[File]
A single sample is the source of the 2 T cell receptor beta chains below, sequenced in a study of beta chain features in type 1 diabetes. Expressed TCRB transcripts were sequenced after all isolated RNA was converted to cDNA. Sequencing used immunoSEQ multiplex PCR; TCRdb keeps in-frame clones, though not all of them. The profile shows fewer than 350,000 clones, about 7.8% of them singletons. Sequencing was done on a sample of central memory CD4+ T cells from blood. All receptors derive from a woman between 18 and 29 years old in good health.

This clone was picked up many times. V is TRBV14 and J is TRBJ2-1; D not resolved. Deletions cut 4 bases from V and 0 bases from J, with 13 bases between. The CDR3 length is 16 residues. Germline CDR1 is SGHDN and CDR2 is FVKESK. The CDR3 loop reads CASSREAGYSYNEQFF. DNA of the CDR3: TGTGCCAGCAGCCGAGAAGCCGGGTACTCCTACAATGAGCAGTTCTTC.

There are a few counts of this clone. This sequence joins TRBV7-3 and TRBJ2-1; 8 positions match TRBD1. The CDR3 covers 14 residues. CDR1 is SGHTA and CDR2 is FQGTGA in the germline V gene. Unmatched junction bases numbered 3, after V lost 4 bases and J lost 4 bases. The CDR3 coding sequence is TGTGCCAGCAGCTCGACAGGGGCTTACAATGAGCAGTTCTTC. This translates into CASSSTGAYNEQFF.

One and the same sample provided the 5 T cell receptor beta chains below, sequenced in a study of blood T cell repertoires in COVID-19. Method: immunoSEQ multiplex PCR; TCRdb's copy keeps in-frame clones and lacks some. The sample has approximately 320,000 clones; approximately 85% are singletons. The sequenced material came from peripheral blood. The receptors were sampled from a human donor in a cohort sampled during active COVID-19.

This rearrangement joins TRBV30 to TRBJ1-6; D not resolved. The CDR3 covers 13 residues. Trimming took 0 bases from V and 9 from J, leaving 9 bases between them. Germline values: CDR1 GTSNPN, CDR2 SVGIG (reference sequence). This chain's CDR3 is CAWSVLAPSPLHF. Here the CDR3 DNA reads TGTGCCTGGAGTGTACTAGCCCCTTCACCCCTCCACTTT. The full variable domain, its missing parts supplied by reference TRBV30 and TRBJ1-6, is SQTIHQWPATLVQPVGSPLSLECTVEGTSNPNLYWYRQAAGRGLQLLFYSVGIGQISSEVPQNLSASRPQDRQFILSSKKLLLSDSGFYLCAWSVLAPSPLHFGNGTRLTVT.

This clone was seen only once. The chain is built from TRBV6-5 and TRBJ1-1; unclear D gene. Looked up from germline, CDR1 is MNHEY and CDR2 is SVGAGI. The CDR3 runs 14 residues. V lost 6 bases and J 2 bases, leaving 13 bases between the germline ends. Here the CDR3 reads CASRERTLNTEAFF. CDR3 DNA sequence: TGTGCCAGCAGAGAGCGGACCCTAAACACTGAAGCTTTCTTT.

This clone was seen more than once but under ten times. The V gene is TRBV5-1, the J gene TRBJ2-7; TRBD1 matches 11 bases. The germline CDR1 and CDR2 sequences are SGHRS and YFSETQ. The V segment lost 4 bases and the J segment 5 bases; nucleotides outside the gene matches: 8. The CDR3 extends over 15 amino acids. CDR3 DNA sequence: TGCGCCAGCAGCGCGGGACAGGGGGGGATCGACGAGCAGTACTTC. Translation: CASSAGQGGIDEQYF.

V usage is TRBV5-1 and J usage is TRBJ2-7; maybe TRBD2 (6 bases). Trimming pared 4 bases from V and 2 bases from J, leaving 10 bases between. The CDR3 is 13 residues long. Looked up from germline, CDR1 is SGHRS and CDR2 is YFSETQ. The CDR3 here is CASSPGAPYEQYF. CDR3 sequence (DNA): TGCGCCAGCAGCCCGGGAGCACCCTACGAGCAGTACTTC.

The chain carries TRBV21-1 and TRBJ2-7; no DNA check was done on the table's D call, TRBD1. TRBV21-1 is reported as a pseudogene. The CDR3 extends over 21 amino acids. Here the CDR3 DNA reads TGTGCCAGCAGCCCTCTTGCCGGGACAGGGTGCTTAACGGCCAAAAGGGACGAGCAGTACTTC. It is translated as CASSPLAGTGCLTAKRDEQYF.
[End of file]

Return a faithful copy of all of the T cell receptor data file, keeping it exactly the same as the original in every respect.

A single sample is the source of the 2 T cell receptor beta chains below, sequenced in a study of beta chain features in type 1 diabetes. Expressed TCRB transcripts were sequenced after all isolated RNA was converted to cDNA. Sequencing used immunoSEQ multiplex PCR; TCRdb keeps in-frame clones, though not all of them. The profile shows fewer than 350,000 clones, about 7.8% of them singletons. Sequencing was done on a sample of central memory CD4+ T cells from blood. All receptors derive from a woman between 18 and 29 years old in good health.

This clone was picked up many times. V is TRBV14 and J is TRBJ2-1; D not resolved. Deletions cut 4 bases from V and 0 bases from J, with 13 bases between. The CDR3 length is 16 residues. Germline CDR1 is SGHDN and CDR2 is FVKESK. The CDR3 loop reads CASSREAGYSYNEQFF. DNA of the CDR3: TGTGCCAGCAGCCGAGAAGCCGGGTACTCCTACAATGAGCAGTTCTTC.

There are a few counts of this clone. This sequence joins TRBV7-3 and TRBJ2-1; 8 positions match TRBD1. The CDR3 covers 14 residues. CDR1 is SGHTA and CDR2 is FQGTGA in the germline V gene. Unmatched junction bases numbered 3, after V lost 4 bases and J lost 4 bases. The CDR3 coding sequence is TGTGCCAGCAGCTCGACAGGGGCTTACAATGAGCAGTTCTTC. This translates into CASSSTGAYNEQFF.

One and the same sample provided the 5 T cell receptor beta chains below, sequenced in a study of blood T cell repertoires in COVID-19. Method: immunoSEQ multiplex PCR; TCRdb's copy keeps in-frame clones and lacks some. The sample has approximately 320,000 clones; approximately 85% are singletons. The sequenced material came from peripheral blood. The receptors were sampled from a human donor in a cohort sampled during active COVID-19.

This rearrangement joins TRBV30 to TRBJ1-6; D not resolved. The CDR3 covers 13 residues. Trimming took 0 bases from V and 9 from J, leaving 9 bases between them. Germline values: CDR1 GTSNPN, CDR2 SVGIG (reference sequence). This chain's CDR3 is CAWSVLAPSPLHF. Here the CDR3 DNA reads TGTGCCTGGAGTGTACTAGCCCCTTCACCCCTCCACTTT. The full variable domain, its missing parts supplied by reference TRBV30 and TRBJ1-6, is SQTIHQWPATLVQPVGSPLSLECTVEGTSNPNLYWYRQAAGRGLQLLFYSVGIGQISSEVPQNLSASRPQDRQFILSSKKLLLSDSGFYLCAWSVLAPSPLHFGNGTRLTVT.

This clone was seen only once. The chain is built from TRBV6-5 and TRBJ1-1; unclear D gene. Looked up from germline, CDR1 is MNHEY and CDR2 is SVGAGI. The CDR3 runs 14 residues. V lost 6 bases and J 2 bases, leaving 13 bases between the germline ends. Here the CDR3 reads CASRERTLNTEAFF. CDR3 DNA sequence: TGTGCCAGCAGAGAGCGGACCCTAAACACTGAAGCTTTCTTT.

This clone was seen more than once but under ten times. The V gene is TRBV5-1, the J gene TRBJ2-7; TRBD1 matches 11 bases. The germline CDR1 and CDR2 sequences are SGHRS and YFSETQ. The V segment lost 4 bases and the J segment 5 bases; nucleotides outside the gene matches: 8. The CDR3 extends over 15 amino acids. CDR3 DNA sequence: TGCGCCAGCAGCGCGGGACAGGGGGGGATCGACGAGCAGTACTTC. Translation: CASSAGQGGIDEQYF.

V usage is TRBV5-1 and J usage is TRBJ2-7; maybe TRBD2 (6 bases). Trimming pared 4 bases from V and 2 bases from J, leaving 10 bases between. The CDR3 is 13 residues long. Looked up from germline, CDR1 is SGHRS and CDR2 is YFSETQ. The CDR3 here is CASSPGAPYEQYF. CDR3 sequence (DNA): TGCGCCAGCAGCCCGGGAGCACCCTACGAGCAGTACTTC.

The chain carries TRBV21-1 and TRBJ2-7; no DNA check was done on the table's D call, TRBD1. TRBV21-1 is reported as a pseudogene. The CDR3 extends over 21 amino acids. Here the CDR3 DNA reads TGTGCCAGCAGCCCTCTTGCCGGGACAGGGTGCTTAACGGCCAAAAGGGACGAGCAGTACTTC. It is translated as CASSPLAGTGCLTAKRDEQYF.